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Thread: DC or AC Hi-Pot Testing

  1. #1
    Join Date
    Sep 2005
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    DC or AC Hi-Pot Testing

    What's the difference between DC and AC HiPot Testing? Is there any multiplier or percentage on a given utilization voltage to apply such test? Any advantage?
    We apply DC HiPot Test on an 11KV Cable applying 22 KV and it passed but when we applied AC HiPot test it failed. The cable is 350 meters long and with 2 splices along the cable.It failed on the AC HiPot that when we were gradually increased the AC voltage,it failed at an even low 200 VAC with 12mA Leakage Current injected.Does capacitance of long cable has to do something with this?Can repeated test destroy the insulation of the cable?
    Thanks.

  2. #2
    Join Date
    Feb 2003
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    Re: DC or AC Hi-Pot Testing

    We apply DC HiPot Test on an 11KV Cable applying 22 KV and it passed
    Mako
    I think you DC test voltage was too low. Okonite
    suggest that you use 300 volts per mil of insulation. Your cable rated at 11 kv suggest a voltage of about 40 kv DC.
    Check the site below for more information.
    http://www.quadtech.com/newsletter/035011.pdf

  3. #3
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    Re: DC or AC Hi-Pot Testing

    Bob
    Excellent reference, thanks!!!

  4. #4
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    Sep 2005
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    Re: DC or AC Hi-Pot Testing

    Thanks a lot.

  5. #5
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    Re: DC or AC Hi-Pot Testing

    Mako,

    The NETA MTS recommended DC test voltage is 44kV for 100% insulation level and 49kV for 133% insulation level so I would agree with Bob that your test voltages for DC was too low. Now, that said, repeated DC hipot testing for MV cables will reduce the cable life and is recommended by the IEEE that DC testing should not be performed except for a new cable installation or a suspected bad cable.

    An AC cable is factory tested with AC, energized with AC, and exposed to stresses from AC so why test with DC? The answer is that the amount of energy needed to test a long run of cable requires a very large power source to charge the cable, an AC hipot to test the cable you are describing would probally need to be about the size of a VW bug. For example At 60 Hz a 1 μF cable has an Xc of 2.65 kOhms.At 22 kV, it requires 8.3 amps of current to test. Total power supply rating must be 183 kVA!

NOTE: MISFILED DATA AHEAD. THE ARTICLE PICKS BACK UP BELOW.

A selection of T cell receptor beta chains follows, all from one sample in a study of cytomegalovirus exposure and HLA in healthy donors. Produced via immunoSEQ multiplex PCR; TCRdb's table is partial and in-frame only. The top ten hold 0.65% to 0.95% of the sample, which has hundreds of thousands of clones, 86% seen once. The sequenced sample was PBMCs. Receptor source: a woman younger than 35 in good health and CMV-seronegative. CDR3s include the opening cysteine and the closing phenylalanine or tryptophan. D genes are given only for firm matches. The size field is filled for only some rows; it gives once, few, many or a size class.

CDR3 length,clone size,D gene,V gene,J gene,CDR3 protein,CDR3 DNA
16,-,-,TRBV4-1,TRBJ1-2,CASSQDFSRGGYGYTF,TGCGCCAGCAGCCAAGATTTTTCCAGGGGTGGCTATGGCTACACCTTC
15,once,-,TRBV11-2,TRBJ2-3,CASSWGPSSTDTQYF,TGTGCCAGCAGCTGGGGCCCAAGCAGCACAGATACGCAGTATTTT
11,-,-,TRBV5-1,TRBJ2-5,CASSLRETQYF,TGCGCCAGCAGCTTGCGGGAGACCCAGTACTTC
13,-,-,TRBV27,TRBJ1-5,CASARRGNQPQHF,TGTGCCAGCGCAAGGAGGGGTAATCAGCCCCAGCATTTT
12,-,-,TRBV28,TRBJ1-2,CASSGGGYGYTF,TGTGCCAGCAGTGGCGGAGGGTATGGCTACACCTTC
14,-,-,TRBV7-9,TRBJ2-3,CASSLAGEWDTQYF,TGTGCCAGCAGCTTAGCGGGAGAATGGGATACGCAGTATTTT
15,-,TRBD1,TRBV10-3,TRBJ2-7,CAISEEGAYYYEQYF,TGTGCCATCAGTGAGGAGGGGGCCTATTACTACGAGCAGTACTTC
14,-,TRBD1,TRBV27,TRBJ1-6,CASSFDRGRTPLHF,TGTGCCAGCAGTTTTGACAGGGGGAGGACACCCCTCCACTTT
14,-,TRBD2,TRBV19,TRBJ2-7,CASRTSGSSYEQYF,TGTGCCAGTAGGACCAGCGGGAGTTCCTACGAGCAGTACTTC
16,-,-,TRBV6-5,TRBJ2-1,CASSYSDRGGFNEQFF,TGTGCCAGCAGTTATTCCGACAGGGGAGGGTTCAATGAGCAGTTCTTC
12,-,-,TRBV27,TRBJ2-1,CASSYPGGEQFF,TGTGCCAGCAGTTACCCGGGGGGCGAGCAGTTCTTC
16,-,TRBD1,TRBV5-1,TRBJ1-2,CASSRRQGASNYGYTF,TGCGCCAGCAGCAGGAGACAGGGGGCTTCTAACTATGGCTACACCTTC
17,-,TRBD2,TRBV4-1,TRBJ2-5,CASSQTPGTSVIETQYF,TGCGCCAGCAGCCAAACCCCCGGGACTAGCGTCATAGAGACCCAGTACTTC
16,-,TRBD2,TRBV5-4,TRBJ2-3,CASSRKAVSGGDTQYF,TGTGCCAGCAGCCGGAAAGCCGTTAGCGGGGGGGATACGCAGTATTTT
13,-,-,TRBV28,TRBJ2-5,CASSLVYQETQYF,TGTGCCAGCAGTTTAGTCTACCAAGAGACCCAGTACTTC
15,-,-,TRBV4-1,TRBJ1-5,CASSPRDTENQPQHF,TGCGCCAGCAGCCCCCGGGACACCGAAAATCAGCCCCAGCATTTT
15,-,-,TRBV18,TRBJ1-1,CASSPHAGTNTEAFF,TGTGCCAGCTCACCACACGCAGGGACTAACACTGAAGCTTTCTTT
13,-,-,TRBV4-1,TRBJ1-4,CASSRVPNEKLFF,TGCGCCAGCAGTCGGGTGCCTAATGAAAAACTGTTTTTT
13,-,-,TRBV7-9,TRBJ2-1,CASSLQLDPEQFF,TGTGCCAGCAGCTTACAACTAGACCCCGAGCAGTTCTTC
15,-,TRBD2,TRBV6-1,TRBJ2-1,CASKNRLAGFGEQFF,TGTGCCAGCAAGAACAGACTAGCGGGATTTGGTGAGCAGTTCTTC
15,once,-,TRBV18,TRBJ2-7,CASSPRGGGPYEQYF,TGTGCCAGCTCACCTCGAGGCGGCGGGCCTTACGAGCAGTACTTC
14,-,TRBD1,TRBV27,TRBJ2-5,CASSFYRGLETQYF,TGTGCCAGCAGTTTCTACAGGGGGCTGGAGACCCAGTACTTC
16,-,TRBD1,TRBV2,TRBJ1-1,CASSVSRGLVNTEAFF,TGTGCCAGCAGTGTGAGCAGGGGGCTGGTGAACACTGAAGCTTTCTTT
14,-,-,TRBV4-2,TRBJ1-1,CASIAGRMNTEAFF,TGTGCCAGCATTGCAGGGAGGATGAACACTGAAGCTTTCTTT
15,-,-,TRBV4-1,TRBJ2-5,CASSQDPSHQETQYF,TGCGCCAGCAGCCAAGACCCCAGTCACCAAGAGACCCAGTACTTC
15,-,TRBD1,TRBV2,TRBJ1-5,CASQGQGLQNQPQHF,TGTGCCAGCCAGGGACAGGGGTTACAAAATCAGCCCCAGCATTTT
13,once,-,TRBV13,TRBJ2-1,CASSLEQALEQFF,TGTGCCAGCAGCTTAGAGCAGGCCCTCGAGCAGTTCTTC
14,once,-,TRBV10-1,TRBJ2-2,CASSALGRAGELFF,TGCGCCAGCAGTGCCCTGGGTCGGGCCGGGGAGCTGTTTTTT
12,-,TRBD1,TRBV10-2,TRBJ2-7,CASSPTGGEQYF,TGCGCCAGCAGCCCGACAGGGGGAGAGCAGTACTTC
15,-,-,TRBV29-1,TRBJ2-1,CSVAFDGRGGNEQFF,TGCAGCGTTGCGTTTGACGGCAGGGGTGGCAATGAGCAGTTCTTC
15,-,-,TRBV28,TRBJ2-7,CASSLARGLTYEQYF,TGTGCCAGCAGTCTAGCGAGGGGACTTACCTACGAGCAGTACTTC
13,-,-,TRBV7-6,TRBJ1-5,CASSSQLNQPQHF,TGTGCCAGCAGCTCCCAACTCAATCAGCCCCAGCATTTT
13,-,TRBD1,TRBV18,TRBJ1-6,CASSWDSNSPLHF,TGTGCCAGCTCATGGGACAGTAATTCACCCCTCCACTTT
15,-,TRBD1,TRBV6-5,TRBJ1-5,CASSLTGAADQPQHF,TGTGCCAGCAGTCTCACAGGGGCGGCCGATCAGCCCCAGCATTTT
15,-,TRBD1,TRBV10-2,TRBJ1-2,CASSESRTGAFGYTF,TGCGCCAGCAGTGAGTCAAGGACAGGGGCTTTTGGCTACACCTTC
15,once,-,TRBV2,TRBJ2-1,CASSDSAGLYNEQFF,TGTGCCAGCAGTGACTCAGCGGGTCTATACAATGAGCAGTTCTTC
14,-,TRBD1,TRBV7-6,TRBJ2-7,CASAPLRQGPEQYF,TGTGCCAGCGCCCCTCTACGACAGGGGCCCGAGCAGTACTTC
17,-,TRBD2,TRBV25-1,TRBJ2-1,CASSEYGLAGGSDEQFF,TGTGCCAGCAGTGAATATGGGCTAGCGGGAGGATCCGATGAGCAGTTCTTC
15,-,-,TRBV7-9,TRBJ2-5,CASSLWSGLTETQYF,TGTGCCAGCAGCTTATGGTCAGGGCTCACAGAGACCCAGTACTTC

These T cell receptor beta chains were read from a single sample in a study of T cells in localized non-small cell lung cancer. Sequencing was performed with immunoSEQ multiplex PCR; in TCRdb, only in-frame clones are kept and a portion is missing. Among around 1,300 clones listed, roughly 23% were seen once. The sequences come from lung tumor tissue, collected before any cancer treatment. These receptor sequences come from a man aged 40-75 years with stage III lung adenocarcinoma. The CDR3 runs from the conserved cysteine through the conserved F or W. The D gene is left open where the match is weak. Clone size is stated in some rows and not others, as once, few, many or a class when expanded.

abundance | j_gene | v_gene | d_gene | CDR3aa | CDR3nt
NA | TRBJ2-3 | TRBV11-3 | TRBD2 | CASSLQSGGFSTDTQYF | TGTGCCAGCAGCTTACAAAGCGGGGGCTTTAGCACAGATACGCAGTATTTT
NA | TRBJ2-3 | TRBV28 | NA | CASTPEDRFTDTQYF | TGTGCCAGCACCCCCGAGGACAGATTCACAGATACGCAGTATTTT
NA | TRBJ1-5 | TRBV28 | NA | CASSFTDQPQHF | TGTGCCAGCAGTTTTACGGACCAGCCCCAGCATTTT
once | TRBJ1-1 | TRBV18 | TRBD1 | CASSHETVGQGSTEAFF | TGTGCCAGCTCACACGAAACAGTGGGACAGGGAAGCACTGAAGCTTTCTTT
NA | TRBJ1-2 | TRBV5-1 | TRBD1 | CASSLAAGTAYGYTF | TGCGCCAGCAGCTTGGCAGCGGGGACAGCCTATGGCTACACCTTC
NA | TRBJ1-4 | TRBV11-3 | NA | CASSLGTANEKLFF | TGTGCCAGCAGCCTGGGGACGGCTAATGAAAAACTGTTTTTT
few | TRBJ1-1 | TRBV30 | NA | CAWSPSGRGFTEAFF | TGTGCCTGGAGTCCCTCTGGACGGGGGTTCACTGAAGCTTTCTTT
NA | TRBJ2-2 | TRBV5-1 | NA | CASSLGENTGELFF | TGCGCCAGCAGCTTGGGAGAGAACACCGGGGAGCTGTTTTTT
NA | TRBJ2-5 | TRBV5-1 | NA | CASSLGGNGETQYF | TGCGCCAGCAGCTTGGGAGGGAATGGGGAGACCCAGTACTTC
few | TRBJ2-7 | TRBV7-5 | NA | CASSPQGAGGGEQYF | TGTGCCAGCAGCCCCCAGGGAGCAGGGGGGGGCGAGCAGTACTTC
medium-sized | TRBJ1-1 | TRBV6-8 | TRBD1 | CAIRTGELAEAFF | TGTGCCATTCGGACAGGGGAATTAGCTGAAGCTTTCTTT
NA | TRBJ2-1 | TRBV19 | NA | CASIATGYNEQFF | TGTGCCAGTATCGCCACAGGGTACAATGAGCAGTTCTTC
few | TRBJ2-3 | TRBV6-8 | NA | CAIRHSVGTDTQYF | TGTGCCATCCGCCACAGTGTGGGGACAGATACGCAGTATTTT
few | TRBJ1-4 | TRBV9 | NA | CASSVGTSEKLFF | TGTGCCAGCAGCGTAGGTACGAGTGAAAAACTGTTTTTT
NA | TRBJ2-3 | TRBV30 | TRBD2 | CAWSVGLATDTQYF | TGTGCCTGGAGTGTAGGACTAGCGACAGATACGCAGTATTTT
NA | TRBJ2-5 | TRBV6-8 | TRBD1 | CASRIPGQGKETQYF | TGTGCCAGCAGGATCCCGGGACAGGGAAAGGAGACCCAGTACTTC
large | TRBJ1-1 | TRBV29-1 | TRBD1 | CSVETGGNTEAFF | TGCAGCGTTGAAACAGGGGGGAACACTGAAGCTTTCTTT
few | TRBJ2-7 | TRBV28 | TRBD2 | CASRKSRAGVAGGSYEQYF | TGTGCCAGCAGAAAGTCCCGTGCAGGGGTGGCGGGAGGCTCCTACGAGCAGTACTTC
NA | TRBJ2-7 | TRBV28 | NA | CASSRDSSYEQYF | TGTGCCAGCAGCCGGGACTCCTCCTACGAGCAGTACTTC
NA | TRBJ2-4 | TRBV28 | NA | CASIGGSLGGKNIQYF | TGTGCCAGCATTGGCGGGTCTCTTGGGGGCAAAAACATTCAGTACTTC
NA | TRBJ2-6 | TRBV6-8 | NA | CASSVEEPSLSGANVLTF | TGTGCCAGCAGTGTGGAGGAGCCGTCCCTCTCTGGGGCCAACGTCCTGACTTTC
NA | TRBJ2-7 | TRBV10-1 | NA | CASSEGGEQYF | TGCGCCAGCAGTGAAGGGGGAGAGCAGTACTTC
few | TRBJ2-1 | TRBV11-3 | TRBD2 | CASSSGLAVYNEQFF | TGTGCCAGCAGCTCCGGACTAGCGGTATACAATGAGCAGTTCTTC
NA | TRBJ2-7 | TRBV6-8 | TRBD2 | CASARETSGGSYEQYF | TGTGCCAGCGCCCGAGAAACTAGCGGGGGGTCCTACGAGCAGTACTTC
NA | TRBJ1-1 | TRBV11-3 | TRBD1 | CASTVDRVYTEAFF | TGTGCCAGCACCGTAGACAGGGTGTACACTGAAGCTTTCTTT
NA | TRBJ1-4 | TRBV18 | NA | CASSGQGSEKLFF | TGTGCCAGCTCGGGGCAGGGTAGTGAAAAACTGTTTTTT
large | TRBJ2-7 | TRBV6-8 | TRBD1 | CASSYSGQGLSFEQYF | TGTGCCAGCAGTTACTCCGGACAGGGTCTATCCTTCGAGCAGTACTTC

I sounds to me like the way you are conducting your AC test, the cable is not necessarily failing, your Hipot is just not large enough and is tripping offline.

    A cable the size of yours should be tested using some method of AC VLF testing (Very Low Frequency). This type of test uses an AC source around 0.1 Hz so the power requirements are less, but it is still an AC test. Example(same cable as in the example above): At 0.1 Hz, the Xc is 1.59 megohms. At 22 kV, the current needed is 14 mA. Total supply power needed is .304 kVA.

    It sounds like you are in over your head a little bit and you may be ready to pull and replace a good cable. I recommend you contact someone that can do an AC VLF test on your cable. A good place to start would be www.netaworld.org and search for a NETA company near you, many of them can test this cable the right way for you, or send me a private message and I can recommend someone for you. Good luck.

  6. #6
    Join Date
    Sep 2005
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    12

    Re: DC or AC Hi-Pot Testing

    Then, we were applying too low.We are just a subcontractor and our client is insisting that we are applying too high voltage.They instruct us that we just megger the new cable( but by the way, it has two splices inbetween that long cable run, wherein the copper tape and the cable armor are electrically connected on that splice per manufacturers catalogue.)

    Thanks guys for the lot of information and references you have had provided.

  7. #7
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    Feb 2005
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    Charlotte, NC
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    Re: DC or AC Hi-Pot Testing

    If you only megger that cable before energizing I would recommend that you are about a 1000ft or more away from it, I have seen way too many cables with zero splices fail an acceptance test.

  8. #8
    Join Date
    Sep 2005
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    12

    Re: DC or AC Hi-Pot Testing

    But, by the way...Why is it that a given cable has to be Hi-Pot Tested for several minutes if the spike voltage and lightning strike will last only for seconds?

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